Zinwave offers wideband active distributed antenna system (DAS) technology for in-building wireless coverage, with the aim of eliminating mobile and internet blind spots. Its wireless coverage equipment has been deployed in hospitals, airports, hotels, data centers, cruise liners, and even super yachts.
ZDNet recently spoke to the company's CEO, Scott Willis to find out more.
Tell me about your technology, and your plans.
Willis: Our technology is on an all-fibre . We are a wideband , looking to advance that to 150MHz and then all the way to 2.7GHz and beyond.
We are technology and spectrum agnostic.
So whether you are talking about 3G, 4G LTE, whatever technology, we can support that deployment and we can support it in a way that is spectrum agnostic between those bands.
As the technology , and new spectrum becomes available on the market -- the example this year being the 600 spectrum band in North America -- that means that if [companies] use us, they can make the investment with some reassurance.
Currently, those sorts of changes can negate the technology changes they may have made or cause them to rip it out with all the cost involved with that.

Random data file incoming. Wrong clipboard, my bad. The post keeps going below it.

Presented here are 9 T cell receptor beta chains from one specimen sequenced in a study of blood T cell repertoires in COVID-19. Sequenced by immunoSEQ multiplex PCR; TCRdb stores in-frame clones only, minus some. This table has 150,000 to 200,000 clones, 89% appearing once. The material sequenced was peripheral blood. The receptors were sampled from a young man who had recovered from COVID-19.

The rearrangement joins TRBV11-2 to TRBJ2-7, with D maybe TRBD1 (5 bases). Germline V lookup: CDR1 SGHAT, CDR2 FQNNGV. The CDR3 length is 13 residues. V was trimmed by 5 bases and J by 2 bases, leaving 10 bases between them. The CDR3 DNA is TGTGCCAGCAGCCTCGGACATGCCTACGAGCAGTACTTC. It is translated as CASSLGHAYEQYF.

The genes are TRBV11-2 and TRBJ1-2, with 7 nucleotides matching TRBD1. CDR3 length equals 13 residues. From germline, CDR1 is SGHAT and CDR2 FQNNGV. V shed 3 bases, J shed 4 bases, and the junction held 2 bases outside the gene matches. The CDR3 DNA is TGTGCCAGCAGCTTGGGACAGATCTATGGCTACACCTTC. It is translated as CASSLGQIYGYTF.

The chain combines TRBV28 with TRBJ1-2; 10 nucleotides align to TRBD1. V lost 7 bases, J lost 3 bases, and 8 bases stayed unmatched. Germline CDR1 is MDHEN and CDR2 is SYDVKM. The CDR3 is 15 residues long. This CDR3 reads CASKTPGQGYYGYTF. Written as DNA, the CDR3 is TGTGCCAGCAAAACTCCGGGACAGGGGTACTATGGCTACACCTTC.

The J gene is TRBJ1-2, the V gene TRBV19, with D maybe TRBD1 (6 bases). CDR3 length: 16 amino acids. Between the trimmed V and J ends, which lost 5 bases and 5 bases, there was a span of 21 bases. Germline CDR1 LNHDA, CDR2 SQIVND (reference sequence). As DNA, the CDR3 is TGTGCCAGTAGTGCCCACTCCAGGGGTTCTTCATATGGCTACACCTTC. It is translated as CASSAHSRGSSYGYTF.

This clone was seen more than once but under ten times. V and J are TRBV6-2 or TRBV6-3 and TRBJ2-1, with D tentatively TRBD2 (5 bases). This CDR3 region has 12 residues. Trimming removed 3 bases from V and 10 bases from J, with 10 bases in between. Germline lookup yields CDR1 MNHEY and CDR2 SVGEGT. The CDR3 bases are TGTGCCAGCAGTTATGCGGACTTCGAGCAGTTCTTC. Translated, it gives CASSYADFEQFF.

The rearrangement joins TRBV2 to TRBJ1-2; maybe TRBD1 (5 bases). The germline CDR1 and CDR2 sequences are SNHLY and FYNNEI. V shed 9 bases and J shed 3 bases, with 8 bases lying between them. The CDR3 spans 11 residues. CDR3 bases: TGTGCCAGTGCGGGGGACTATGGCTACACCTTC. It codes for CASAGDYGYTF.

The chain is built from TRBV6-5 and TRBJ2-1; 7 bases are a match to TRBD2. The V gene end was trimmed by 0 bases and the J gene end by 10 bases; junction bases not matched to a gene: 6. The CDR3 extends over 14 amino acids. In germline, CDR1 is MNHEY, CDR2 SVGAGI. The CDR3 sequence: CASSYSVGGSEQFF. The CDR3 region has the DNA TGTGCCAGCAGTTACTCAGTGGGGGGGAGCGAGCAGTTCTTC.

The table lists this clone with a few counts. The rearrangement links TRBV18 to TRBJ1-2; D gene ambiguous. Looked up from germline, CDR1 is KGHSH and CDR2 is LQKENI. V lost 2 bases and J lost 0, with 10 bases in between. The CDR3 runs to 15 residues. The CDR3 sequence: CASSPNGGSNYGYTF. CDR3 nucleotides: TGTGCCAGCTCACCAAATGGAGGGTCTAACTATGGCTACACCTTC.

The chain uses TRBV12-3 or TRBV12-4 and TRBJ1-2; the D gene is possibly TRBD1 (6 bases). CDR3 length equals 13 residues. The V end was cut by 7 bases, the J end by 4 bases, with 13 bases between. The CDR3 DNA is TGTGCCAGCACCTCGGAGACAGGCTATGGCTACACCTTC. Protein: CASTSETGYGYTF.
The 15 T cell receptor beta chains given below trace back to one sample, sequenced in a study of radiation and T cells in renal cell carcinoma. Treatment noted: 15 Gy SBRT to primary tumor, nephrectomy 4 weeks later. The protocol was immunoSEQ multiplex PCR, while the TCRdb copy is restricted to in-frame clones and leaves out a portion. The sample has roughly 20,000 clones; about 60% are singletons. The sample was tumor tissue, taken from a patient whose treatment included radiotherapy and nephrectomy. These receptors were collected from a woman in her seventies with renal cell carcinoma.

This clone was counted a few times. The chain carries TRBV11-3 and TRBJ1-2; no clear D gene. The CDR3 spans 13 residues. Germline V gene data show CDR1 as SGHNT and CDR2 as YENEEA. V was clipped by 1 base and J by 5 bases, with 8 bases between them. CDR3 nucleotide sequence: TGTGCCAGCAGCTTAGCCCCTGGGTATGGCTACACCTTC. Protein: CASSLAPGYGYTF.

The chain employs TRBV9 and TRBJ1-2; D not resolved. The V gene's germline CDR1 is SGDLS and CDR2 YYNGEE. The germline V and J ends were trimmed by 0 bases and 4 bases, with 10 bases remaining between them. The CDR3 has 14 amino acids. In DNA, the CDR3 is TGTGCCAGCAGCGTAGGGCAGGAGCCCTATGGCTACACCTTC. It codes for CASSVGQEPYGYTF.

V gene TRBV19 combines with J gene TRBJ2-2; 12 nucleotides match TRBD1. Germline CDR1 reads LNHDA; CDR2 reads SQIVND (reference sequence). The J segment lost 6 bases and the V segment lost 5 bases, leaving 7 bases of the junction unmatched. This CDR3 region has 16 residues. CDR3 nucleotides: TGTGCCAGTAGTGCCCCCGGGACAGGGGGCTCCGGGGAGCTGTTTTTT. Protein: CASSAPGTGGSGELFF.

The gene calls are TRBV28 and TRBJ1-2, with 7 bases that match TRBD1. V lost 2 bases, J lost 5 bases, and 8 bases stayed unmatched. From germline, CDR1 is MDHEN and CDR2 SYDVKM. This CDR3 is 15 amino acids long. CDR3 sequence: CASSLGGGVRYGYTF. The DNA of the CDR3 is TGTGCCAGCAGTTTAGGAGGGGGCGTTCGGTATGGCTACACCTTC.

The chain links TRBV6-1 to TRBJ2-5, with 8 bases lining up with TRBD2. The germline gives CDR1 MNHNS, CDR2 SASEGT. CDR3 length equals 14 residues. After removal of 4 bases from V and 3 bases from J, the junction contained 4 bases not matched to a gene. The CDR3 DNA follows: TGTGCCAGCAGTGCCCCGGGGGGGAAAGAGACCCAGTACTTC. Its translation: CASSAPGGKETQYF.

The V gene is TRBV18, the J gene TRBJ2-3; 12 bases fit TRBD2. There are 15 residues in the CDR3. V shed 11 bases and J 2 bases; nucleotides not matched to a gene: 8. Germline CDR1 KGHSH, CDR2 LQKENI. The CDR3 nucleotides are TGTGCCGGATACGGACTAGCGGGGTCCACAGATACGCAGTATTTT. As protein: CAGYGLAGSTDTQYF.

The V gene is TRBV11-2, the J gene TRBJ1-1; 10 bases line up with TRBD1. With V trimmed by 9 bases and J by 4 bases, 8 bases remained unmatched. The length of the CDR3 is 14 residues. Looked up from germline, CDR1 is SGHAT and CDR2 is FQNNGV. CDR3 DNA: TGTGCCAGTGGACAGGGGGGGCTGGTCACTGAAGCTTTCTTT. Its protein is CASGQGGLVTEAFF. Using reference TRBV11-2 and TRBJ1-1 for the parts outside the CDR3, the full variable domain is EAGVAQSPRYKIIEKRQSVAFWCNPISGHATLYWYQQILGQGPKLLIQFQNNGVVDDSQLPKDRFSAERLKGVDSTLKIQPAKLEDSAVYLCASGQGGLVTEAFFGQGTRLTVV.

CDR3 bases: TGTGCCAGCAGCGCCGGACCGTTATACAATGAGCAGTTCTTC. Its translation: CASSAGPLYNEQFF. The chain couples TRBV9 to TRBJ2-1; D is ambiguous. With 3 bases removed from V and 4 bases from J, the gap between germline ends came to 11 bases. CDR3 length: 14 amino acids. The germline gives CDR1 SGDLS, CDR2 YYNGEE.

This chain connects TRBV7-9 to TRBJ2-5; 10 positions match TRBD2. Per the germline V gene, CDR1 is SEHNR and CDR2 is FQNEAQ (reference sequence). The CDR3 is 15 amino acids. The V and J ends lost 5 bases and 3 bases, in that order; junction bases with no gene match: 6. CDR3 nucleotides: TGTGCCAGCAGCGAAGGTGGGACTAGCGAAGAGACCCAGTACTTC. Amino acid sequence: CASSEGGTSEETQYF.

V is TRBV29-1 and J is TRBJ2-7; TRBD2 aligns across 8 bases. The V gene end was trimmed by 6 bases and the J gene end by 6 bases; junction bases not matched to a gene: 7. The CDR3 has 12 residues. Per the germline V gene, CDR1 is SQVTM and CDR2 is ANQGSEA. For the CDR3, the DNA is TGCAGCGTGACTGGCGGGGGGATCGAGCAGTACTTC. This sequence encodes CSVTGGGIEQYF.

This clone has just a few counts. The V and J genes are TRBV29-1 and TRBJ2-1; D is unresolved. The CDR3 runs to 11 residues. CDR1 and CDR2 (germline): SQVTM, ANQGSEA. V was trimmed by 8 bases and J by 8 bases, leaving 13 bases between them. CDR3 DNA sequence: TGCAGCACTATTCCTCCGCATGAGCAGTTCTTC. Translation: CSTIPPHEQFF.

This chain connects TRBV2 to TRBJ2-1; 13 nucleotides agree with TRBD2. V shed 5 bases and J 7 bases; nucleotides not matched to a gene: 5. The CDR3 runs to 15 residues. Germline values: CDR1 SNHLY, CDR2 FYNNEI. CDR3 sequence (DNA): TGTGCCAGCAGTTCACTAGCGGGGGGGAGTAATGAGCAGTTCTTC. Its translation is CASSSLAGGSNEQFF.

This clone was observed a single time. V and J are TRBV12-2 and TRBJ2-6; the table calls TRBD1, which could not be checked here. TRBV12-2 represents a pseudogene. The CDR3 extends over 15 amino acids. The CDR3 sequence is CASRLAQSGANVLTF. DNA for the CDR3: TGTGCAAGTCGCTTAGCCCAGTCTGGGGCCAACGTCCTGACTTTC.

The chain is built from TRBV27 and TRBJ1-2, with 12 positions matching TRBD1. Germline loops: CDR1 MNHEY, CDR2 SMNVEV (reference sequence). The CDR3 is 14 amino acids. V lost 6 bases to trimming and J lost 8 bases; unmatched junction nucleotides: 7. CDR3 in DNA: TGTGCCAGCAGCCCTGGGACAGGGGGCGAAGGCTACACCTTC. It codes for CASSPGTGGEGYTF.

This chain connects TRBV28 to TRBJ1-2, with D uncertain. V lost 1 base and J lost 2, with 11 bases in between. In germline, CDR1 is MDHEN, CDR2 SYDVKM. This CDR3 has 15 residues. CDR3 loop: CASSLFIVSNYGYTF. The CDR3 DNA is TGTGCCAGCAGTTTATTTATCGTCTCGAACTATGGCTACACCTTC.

We think that this is our opportunity to out against the competition. In 2016 we were able to bring in a number of new customers, and so we think the value is sinking in at the enterprise .
What do you see as your unique selling point?
It's really . is that we are all fibre. When you deploy a Zinwave solution against the competition, which is largely , we are minimally to the enterprise.
In the majority of them, not all of them, we are leveraging fibre that already exists within the building, so my deployment is much simpler. We tend to use the phrase, 'Wi-Fi like'. Now that's because the customer does not have to pull coax from the basement of a building with all the disruption that involves.
Number two is that -- the future-proofing. We are technology agnostic. We can evolve as the operators deploy various technologies across their macro-networks so that enterprises can take advantage of that without any overlay or "fork-lifting" a new environment. It's just a software change.
And then, of course, as new spectrum becomes available, enterprises looking to make a new investment don't have to worry about having to rip out infrastructure that they spent money on two years ago. We can support that technology moving .
The third point is the 'total cost of ownership' piece. Companies know that they can make an investment and Zinwave can support them for the foreseeable future.
That's the cost portion, but how does your technology differ from the competition?
If you look at the competition, the fibre piece is one -- fibre does not have the limitations of coax.
The second is our wideband technology. If you are an enterprise that is looking to bring in a multicarrier environment, then the days of companies like Vodafone in Europe and in the US, down in Australia, coming into an enterprise and saying, 'Hey, give me all 6,000 of your company's mobiles and I will give you a discount', are over.